Here's an example. I don't know how consistent the numbering or filenames are, though. You'll probably have to account for some inconsistencies. Delete the 'echo' when you're ready to run it on files.

     days=1; for i in {1..20}; do echo touch -t $(date -v +${days}d -v -1y '+%y%m%d%H%M') "file${i}.avi"; days=$((days+1)); done
    touch -t 1201041731 file1.avi
    touch -t 1201051731 file2.avi
    touch -t 1201061731 file3.avi
    touch -t 1201071731 file4.avi
    touch -t 1201081731 file5.avi
    touch -t 1201091731 file6.avi
    touch -t 1201101731 file7.avi
    touch -t 1201111731 file8.avi
    touch -t 1201121731 file9.avi
    touch -t 1201131731 file10.avi
    touch -t 1201141731 file11.avi
    touch -t 1201151731 file12.avi
    touch -t 1201161731 file13.avi
    touch -t 1201171731 file14.avi
    touch -t 1201181731 file15.avi
    touch -t 1201191731 file16.avi
    touch -t 1201201731 file17.avi
    touch -t 1201211731 file18.avi
    touch -t 1201221731 file19.avi
    touch -t 1201231731 file20.avi
  9. LPZ macrumors 65816

    Jul 11, 2006
    No, that won't accomplish what the OP wants. Please read his post carefully.
  10. mikepro macrumors 6502

    Sep 3, 2010
    OK, whipped together a quick perl script that will hopefully do what you want. To use this, paste the following code into text edit, and save it as something like "" in a directory of your movies. Note this will only work on files in the current directory. So, if you have a bunch of folders, you will have to copy it into each folder and run it.

    To run this, start a terminal window. change to the directory where your movies are. If you don't know how to change directories in terminal, do this:
    type cd
    Open a finder window. Drag the folder that has your movies in it into the terminal window. That will paste the directory into the terminal. Press return. Then, type:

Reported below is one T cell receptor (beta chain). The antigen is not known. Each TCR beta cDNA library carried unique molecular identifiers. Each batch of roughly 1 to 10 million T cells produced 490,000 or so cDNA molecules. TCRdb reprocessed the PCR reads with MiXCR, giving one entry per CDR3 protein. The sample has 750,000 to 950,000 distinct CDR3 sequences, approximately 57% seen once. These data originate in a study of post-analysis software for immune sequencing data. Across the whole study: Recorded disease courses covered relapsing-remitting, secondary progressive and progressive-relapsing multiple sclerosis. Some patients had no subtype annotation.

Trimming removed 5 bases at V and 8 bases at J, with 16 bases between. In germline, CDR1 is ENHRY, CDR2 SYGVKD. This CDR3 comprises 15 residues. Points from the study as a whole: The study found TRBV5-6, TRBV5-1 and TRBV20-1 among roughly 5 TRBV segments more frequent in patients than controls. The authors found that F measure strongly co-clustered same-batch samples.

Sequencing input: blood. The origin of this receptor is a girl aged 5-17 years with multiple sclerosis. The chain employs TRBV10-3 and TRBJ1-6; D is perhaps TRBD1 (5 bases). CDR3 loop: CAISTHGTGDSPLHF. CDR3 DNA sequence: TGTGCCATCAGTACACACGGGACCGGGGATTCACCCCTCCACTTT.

perl (or whatever you named the script. Note, you remembered to copy it into this folder, right?)

    *** USE AT YOUR OWN RISK ****
    I suggest you make a backup copy of files first and do a couple of test runs, as it will change the dates on any avi file in this directory.

    use Cwd;
    use strict;
    my $dir = getcwd();
    #print "Dir is $dir\n";
    #Read test dir contents
    opendir(TESTDIR, $dir);
    my @allFiles = sort readdir(TESTDIR);
    #print STDOUT "Got all files:\n\t", join "\n\t",  @allFiles, "\n";
    #Start date of 2013 Jan 1  
    my $startDate = "0101" ;
    my $startHour = 1; #1am
    my $startMin = 0;
    my $cnt;
    foreach my $item (@allFiles){
    	#Remove anything that starts with a . (gets rid of ., ..)
     	next if ($item =~/^\./);
    	#print "item is $item\n";
    	if ($item =~ /(.*)(\d+)\.avi$/ ) {
    #		print "Got a match $1  and $2\n";
    #		push (@renameFiles, $item) ;
    		if ($startMin >= 60) {
    			$startMin = 0;
    		if ($startHour > 12) {
    		my $ts= $startDate . sprintf ("%02d", $startHour) . sprintf ("%02d", $startMin);
    		my $cmd = "touch  $ts \"$item\" ";
    #		print "cmd is $cmd\n";
    		system ($cmd);